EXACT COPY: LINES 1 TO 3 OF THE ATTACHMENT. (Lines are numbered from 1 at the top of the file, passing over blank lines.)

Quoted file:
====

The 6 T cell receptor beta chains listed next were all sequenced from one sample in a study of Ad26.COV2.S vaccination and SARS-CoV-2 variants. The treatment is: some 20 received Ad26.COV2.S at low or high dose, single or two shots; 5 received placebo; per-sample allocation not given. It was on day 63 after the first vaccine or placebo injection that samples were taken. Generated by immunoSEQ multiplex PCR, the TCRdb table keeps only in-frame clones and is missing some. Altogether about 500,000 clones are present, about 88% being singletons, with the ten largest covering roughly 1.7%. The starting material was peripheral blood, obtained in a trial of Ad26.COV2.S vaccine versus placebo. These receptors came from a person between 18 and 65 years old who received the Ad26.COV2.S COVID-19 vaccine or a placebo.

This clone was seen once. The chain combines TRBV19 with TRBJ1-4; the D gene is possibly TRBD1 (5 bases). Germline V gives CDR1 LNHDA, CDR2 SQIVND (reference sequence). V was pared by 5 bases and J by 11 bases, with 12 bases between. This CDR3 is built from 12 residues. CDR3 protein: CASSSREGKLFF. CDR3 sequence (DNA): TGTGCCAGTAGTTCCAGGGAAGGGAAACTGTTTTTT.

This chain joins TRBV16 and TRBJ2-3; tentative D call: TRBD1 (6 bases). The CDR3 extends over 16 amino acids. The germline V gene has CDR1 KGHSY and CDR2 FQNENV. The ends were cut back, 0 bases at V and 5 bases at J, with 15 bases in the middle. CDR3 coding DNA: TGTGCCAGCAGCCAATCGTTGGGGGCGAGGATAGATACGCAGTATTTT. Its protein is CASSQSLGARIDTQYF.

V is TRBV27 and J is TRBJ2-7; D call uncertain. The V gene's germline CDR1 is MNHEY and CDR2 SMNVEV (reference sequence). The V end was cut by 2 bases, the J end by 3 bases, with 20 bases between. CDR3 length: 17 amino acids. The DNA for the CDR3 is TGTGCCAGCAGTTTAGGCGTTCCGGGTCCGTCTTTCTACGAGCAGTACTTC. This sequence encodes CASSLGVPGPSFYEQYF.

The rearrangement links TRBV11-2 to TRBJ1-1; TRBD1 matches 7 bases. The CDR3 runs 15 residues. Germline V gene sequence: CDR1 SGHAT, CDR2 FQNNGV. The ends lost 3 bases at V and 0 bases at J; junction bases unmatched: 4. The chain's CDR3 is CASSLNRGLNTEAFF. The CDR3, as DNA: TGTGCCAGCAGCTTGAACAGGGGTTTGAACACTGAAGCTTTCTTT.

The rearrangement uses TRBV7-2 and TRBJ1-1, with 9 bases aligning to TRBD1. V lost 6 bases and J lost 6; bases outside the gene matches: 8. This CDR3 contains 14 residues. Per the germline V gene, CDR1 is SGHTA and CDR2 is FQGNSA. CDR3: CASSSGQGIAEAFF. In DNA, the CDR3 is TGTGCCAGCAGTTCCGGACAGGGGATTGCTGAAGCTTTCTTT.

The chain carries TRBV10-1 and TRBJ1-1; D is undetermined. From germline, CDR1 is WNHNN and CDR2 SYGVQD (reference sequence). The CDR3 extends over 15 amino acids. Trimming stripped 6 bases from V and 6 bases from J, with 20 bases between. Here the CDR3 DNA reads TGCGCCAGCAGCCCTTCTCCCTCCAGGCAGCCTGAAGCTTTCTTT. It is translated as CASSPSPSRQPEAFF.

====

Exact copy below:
The 6 T cell receptor beta chains listed next were all sequenced from one sample in a study of Ad26.COV2.S vaccination and SARS-CoV-2 variants. The treatment is: some 20 received Ad26.COV2.S at low or high dose, single or two shots; 5 received placebo; per-sample allocation not given. It was on day 63 after the first vaccine or placebo injection that samples were taken. Generated by immunoSEQ multiplex PCR, the TCRdb table keeps only in-frame clones and is missing some. Altogether about 500,000 clones are present, about 88% being singletons, with the ten largest covering roughly 1.7%. The starting material was peripheral blood, obtained in a trial of Ad26.COV2.S vaccine versus placebo. These receptors came from a person between 18 and 65 years old who received the Ad26.COV2.S COVID-19 vaccine or a placebo.

This clone was seen once. The chain combines TRBV19 with TRBJ1-4; the D gene is possibly TRBD1 (5 bases). Germline V gives CDR1 LNHDA, CDR2 SQIVND (reference sequence). V was pared by 5 bases and J by 11 bases, with 12 bases between. This CDR3 is built from 12 residues. CDR3 protein: CASSSREGKLFF. CDR3 sequence (DNA): TGTGCCAGTAGTTCCAGGGAAGGGAAACTGTTTTTT.

This chain joins TRBV16 and TRBJ2-3; tentative D call: TRBD1 (6 bases). The CDR3 extends over 16 amino acids. The germline V gene has CDR1 KGHSY and CDR2 FQNENV. The ends were cut back, 0 bases at V and 5 bases at J, with 15 bases in the middle. CDR3 coding DNA: TGTGCCAGCAGCCAATCGTTGGGGGCGAGGATAGATACGCAGTATTTT. Its protein is CASSQSLGARIDTQYF.